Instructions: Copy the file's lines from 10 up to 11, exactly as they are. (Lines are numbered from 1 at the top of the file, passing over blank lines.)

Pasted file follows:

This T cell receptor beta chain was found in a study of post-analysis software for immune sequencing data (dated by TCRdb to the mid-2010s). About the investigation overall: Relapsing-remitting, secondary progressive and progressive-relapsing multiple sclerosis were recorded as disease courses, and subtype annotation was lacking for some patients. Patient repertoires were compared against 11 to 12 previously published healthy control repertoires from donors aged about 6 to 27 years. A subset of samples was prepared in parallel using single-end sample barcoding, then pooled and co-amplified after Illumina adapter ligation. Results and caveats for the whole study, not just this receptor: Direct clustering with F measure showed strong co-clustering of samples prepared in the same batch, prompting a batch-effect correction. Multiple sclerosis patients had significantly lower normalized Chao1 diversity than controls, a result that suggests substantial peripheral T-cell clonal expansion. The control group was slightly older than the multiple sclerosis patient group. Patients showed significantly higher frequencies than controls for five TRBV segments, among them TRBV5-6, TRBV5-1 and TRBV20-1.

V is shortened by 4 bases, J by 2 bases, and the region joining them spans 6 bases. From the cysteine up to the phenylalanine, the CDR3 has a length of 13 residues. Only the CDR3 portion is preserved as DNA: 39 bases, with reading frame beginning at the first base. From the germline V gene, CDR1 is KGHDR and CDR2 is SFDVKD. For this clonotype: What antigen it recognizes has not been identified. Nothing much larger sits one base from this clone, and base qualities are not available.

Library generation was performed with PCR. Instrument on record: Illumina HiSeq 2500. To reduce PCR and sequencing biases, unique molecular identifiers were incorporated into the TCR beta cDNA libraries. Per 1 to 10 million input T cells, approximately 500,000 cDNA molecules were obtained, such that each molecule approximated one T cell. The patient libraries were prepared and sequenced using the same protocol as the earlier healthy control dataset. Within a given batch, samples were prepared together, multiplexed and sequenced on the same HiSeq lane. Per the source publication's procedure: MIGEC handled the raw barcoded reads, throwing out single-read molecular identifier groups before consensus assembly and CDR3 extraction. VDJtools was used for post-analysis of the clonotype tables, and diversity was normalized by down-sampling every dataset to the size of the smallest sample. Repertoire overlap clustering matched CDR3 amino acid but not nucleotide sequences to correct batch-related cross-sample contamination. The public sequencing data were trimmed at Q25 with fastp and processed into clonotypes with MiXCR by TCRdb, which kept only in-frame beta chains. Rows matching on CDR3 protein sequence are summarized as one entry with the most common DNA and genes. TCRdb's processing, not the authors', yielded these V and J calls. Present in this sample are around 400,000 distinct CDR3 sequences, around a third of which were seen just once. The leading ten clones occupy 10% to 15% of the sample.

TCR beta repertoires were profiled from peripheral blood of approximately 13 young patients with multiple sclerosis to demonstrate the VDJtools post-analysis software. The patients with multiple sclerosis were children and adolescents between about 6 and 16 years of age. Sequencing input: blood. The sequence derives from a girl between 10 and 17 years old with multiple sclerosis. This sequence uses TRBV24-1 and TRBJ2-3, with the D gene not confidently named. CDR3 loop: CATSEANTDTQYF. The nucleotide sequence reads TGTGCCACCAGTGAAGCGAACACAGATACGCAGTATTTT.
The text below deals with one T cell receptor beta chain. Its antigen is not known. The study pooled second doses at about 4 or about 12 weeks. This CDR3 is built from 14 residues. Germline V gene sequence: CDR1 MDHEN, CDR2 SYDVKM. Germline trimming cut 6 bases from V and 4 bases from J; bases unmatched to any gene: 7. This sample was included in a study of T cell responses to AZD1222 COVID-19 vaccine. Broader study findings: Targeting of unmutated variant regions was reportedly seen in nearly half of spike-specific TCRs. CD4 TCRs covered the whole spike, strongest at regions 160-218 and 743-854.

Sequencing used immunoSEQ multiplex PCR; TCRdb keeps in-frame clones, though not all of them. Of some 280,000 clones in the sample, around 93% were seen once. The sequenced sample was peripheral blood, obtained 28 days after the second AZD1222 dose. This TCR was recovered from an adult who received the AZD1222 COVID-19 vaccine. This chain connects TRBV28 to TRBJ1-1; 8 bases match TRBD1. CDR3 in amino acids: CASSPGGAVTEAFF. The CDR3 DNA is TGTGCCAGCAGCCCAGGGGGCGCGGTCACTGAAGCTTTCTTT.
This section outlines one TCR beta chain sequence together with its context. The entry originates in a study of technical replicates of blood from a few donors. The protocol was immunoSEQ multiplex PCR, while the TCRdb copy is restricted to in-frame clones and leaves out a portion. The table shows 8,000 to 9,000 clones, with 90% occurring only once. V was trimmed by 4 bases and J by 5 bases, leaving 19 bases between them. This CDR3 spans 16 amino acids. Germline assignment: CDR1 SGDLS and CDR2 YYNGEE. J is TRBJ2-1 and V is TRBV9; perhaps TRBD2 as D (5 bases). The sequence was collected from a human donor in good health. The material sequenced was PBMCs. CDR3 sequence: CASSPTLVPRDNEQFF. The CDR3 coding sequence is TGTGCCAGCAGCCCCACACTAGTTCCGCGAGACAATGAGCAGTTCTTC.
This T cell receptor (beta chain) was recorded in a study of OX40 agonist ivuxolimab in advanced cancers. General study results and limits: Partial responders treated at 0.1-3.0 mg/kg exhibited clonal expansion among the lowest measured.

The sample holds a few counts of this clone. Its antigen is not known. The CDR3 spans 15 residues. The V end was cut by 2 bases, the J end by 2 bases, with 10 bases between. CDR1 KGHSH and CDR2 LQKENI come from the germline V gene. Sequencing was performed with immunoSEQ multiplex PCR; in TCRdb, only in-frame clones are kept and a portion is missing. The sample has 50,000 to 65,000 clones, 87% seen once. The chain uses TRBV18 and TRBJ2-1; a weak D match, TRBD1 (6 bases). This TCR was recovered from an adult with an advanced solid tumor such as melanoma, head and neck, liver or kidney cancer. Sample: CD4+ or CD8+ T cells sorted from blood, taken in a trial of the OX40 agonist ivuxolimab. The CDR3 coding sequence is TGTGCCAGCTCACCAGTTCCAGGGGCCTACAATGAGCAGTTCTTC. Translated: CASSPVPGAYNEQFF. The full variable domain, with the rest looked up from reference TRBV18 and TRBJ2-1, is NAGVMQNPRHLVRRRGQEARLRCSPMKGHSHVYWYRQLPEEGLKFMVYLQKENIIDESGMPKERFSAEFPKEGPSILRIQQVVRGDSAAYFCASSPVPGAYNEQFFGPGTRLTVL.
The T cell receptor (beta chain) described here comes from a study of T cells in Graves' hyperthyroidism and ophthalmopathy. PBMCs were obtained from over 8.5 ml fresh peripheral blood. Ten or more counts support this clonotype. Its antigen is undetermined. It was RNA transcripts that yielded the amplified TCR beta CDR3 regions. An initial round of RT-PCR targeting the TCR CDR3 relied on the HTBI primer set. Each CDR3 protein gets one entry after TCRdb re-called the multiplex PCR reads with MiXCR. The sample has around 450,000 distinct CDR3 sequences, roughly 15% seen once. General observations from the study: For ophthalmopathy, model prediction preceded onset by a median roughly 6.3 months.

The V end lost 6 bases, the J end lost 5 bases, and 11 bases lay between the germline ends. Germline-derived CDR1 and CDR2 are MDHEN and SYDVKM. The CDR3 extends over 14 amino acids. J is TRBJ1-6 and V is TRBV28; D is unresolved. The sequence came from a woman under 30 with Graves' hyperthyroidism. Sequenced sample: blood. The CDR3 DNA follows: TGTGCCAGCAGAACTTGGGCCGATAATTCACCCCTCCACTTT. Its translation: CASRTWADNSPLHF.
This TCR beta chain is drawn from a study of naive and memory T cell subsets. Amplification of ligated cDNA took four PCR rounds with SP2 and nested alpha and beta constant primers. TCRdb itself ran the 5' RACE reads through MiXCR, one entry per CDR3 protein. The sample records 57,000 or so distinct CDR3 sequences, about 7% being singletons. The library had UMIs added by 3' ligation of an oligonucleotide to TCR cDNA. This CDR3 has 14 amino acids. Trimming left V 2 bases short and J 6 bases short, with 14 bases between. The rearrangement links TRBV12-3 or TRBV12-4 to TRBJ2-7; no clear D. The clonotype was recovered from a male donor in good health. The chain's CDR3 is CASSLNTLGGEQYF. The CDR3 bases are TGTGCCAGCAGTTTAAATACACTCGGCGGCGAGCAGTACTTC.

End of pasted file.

The T cell receptor (beta chain) described here comes from a study of T cells in Graves' hyperthyroidism and ophthalmopathy. PBMCs were obtained from over 8.5 ml fresh peripheral blood. Ten or more counts support this clonotype. Its antigen is undetermined. It was RNA transcripts that yielded the amplified TCR beta CDR3 regions. An initial round of RT-PCR targeting the TCR CDR3 relied on the HTBI primer set. Each CDR3 protein gets one entry after TCRdb re-called the multiplex PCR reads with MiXCR. The sample has around 450,000 distinct CDR3 sequences, roughly 15% seen once. General observations from the study: For ophthalmopathy, model prediction preceded onset by a median roughly 6.3 months.

The V end lost 6 bases, the J end lost 5 bases, and 11 bases lay between the germline ends. Germline-derived CDR1 and CDR2 are MDHEN and SYDVKM. The CDR3 extends over 14 amino acids. J is TRBJ1-6 and V is TRBV28; D is unresolved. The sequence came from a woman under 30 with Graves' hyperthyroidism. Sequenced sample: blood. The CDR3 DNA follows: TGTGCCAGCAGAACTTGGGCCGATAATTCACCCCTCCACTTT. Its translation: CASRTWADNSPLHF.